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We all know the age-old warning to never mix business and pleasure, but when vintage seller Melissa Cattaneo Fontaine was faced with “a sprawling house I had no idea what to do with”—aka her family’s new Colonial in the suburbs of Atlanta—she threw caution to the wind. Tapping Misfit House designer Monica Stewart, one of her best friends, was a no-brainer. What started as a consultation to bounce ideas around sparked a plan for almost every room. “I had all of this antique furniture from my husband’s family,” recalls Fontaine. The place needed Stewart’s knack for marrying Fontaine’s love of Southern, traditional elements (think: four-poster beds and formal sitting rooms) with modern touches (no matching throw pillows in sight).

Fontaine granted Stewart full creative control in some spaces, going against her typically type A personality (that’s the power of friendship). The kitchen was one such room. Lucky for all parties involved, it had been fully gutted about five years prior; the layout was perfectly functional. Charm, however, was nowhere to be found. Reimagining the preexisting cabinets and island with custom door fronts and a lick of green paint, Stewart transformed the space. A brass hood, Fontaine’s favorite addition, is a style compromise in action: The scalloped edges match her classic sensibilities, while Stewart pushed for the bolder, shiny finish.

Custom Range Hood, St. Udio Metal Shop; Stove, La Cornue; Cabinet Paint, Farrow & Ball.

However, Stewart didn’t shy away from conflict along the way. When Fontaine was dead set on her wallpaper choice for the entryway (a blue and white tree print), Stewart announced it wasn’t right almost immediately. The pattern had just been done too many times before. “We ended up with something special that hadn’t been seen on Instagram 27 times already,” Fontaine says, laughing: a muted floral that brightens up the tight corridor.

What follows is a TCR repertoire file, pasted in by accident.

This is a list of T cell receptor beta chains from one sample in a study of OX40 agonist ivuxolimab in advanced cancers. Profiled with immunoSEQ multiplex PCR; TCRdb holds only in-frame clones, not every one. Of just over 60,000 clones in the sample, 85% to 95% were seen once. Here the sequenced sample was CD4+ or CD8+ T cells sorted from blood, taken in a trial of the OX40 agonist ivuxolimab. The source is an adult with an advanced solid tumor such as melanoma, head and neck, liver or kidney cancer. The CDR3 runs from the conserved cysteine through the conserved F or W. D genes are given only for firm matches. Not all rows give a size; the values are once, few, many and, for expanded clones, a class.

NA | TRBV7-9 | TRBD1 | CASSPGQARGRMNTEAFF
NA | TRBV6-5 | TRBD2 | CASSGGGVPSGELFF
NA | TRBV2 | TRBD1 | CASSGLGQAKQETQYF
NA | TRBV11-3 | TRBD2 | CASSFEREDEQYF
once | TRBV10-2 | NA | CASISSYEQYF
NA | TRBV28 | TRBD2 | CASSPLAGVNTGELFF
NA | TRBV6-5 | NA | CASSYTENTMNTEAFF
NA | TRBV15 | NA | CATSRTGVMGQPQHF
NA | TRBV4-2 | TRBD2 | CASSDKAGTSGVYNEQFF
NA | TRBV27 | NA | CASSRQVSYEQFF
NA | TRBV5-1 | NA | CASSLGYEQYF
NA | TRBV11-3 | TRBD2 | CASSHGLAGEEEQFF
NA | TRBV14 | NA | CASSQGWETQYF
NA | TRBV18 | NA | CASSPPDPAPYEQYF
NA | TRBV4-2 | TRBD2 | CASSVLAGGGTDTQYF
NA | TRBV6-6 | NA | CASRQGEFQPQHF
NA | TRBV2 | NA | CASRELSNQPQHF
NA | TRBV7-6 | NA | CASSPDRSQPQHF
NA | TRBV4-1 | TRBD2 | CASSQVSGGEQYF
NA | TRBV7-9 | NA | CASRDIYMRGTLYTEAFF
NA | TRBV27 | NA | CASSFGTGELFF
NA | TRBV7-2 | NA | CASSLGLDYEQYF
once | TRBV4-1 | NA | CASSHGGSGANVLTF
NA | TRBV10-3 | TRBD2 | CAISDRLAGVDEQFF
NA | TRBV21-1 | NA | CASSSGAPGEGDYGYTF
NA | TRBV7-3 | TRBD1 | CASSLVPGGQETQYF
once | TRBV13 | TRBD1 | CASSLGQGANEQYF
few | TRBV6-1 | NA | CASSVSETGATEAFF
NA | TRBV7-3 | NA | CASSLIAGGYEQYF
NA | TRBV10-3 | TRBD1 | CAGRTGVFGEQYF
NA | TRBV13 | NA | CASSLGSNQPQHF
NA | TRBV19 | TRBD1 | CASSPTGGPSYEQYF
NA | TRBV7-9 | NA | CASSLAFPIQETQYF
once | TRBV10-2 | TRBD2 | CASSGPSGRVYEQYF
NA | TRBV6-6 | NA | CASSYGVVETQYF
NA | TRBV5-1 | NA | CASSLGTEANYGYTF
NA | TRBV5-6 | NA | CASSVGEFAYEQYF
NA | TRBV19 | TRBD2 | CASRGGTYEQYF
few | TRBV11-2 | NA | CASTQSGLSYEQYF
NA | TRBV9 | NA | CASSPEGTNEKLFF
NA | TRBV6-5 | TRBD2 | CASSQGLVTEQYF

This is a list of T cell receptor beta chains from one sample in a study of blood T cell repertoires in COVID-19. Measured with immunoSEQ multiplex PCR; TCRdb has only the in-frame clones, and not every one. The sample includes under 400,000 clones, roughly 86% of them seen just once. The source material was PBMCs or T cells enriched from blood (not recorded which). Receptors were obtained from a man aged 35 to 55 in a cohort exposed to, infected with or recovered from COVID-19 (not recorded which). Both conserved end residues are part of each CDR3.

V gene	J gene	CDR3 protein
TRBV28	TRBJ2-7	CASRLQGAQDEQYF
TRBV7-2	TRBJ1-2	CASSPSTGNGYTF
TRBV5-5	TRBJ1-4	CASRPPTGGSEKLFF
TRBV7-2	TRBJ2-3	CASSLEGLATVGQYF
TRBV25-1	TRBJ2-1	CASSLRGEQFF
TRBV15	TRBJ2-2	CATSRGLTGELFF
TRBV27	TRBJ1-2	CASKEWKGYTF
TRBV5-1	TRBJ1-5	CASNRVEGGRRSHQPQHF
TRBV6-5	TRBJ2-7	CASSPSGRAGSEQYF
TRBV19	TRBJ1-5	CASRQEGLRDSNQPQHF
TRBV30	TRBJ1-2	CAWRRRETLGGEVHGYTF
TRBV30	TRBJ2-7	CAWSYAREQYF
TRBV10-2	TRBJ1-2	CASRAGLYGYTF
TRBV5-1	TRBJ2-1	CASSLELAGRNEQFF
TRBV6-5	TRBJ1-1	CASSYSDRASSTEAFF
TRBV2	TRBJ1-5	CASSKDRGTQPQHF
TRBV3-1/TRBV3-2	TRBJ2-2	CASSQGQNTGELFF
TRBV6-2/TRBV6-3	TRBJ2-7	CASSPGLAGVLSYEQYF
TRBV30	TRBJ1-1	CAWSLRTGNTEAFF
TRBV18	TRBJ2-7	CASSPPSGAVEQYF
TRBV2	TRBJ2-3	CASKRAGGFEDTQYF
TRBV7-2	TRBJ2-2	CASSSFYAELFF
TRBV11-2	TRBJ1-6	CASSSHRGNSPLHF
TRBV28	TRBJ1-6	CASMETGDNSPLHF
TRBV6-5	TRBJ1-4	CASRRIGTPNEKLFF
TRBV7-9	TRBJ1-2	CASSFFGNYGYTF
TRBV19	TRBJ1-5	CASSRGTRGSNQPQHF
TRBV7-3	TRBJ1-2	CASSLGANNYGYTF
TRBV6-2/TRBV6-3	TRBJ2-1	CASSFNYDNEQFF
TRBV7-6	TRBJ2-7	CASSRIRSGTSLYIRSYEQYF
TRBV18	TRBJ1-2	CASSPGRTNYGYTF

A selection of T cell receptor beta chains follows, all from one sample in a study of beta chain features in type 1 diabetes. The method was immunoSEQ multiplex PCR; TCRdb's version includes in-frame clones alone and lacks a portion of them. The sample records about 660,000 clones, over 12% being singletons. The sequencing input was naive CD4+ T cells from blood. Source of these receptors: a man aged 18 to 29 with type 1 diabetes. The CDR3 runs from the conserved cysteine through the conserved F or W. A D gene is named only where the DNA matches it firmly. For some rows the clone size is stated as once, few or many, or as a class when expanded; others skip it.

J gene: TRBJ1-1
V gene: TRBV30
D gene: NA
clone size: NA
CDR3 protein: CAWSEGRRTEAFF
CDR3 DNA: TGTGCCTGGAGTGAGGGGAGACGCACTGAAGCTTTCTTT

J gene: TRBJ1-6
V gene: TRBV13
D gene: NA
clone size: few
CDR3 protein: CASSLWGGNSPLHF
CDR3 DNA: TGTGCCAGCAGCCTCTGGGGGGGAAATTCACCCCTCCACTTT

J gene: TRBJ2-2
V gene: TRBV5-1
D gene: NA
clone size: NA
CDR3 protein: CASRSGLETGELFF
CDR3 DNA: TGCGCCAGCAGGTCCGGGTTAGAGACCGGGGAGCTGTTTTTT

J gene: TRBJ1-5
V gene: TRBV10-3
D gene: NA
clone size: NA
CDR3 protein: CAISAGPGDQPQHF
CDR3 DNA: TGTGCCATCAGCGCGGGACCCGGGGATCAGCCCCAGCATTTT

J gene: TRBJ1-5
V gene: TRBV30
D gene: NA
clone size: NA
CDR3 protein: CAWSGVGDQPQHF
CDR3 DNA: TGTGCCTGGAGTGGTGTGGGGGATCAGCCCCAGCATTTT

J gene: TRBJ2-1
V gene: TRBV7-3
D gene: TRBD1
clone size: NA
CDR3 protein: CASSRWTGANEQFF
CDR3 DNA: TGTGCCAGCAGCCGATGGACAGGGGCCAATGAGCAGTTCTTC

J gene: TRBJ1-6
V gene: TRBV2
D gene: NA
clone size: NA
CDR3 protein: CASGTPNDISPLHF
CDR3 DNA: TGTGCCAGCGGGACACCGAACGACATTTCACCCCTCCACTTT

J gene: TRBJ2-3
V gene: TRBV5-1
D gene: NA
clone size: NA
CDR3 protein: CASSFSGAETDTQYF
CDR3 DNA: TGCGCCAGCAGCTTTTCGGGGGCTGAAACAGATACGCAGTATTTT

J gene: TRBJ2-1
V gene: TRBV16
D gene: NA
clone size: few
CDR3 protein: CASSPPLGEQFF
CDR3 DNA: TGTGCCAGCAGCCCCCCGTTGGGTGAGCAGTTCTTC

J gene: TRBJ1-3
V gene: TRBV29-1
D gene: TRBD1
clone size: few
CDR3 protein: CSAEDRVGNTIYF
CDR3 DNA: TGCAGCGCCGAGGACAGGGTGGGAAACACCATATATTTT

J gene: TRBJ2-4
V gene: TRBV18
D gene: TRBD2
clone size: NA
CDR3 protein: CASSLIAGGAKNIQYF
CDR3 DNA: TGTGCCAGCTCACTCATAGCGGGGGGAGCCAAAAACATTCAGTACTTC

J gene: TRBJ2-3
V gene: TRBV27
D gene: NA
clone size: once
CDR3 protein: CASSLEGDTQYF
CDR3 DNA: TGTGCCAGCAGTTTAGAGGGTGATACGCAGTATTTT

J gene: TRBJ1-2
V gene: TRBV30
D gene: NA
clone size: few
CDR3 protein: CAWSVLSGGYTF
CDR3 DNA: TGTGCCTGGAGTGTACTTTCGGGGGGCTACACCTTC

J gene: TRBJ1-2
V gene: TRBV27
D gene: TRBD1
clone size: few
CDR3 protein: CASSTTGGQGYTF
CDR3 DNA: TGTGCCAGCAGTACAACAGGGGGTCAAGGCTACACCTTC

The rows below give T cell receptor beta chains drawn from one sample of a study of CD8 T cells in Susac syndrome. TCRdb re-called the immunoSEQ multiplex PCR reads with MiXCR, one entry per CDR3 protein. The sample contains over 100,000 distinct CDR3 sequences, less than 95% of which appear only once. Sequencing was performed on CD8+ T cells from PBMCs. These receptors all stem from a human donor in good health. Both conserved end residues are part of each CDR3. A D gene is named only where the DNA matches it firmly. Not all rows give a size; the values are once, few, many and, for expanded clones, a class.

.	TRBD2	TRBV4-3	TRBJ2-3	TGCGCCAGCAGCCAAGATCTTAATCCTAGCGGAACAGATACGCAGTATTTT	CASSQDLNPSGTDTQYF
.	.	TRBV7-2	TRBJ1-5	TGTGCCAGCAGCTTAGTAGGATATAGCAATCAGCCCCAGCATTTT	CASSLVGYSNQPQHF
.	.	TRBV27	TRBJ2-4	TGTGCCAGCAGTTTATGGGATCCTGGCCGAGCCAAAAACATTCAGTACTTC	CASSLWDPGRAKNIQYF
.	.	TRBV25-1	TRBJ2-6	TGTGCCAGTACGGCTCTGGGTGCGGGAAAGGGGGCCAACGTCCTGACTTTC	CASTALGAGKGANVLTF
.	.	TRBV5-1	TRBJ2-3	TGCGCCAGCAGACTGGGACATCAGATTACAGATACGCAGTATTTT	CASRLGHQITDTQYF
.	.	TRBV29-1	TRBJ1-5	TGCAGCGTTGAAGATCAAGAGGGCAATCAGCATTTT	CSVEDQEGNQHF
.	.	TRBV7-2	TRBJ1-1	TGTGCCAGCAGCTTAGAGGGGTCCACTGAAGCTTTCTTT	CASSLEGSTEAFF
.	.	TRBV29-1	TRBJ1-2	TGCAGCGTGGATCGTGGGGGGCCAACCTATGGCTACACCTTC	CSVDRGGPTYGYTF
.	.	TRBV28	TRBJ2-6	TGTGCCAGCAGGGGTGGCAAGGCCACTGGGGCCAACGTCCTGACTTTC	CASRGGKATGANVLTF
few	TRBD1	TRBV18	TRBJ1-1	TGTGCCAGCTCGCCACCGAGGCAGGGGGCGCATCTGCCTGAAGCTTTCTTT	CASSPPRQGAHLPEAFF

Curtain Fabric, Wells Textiles.

The project was not without its external conflicts either. Stewart struggled to convince the contractor to redo the powder room’s layout after the drywall had been installed. “The way the sink was positioned, there wasn’t enough room to bend down to get to the vanity cabinets,” she explains. “It was a nightmare.” By straightening out the previously sloped ceiling, the storage could finally function as intended.

Wallpaper, Schumacher & Co.; Curtain Fabric, Alice Sergeant Textiles.

Upstairs, the kids’ rooms were total teamwork. Fontaine selected cheerful pastel pink walls for her 5-year-old daughter’s bedroom, which features a cushy window seat (Stewart’s contribution) and built-in desk for drawing—the space needs to age with her. In her 4-year-old son’s bedroom, the nightstand between the twin beds was chosen specifically for its ability to hold all his favorite bedtime stories within arm’s reach.

The one thing Fontaine’s husband had strong opinions about was the lounge–slash–record storage spot, once a spare room. Complete with olive green–stained wood paneling and a matching velvet sectional, the tiny (but cozy) space quickly became a WFH sanctuary when the pandemic hit. “It was just supposed to be this lounge for him, but he spent all day, every day in there,” says Fontaine.

Carpet, Stark Carpet; Throw Pillows, Sister Parish and Robert Kime; Wall Art, New West Records.
Pendant Lamps, Evolve Lighting Co.

In the end, both Fontaine and Stewart say there was too much laughter to remember the few complications. “It was important for me to have a sounding board who fully understood me,” Fontaine explains. “Monica could make sense of my vision even when I couldn’t.” That’s what friends (and good designers) are for.

The exterior of the Fontaines’ home.

The Goods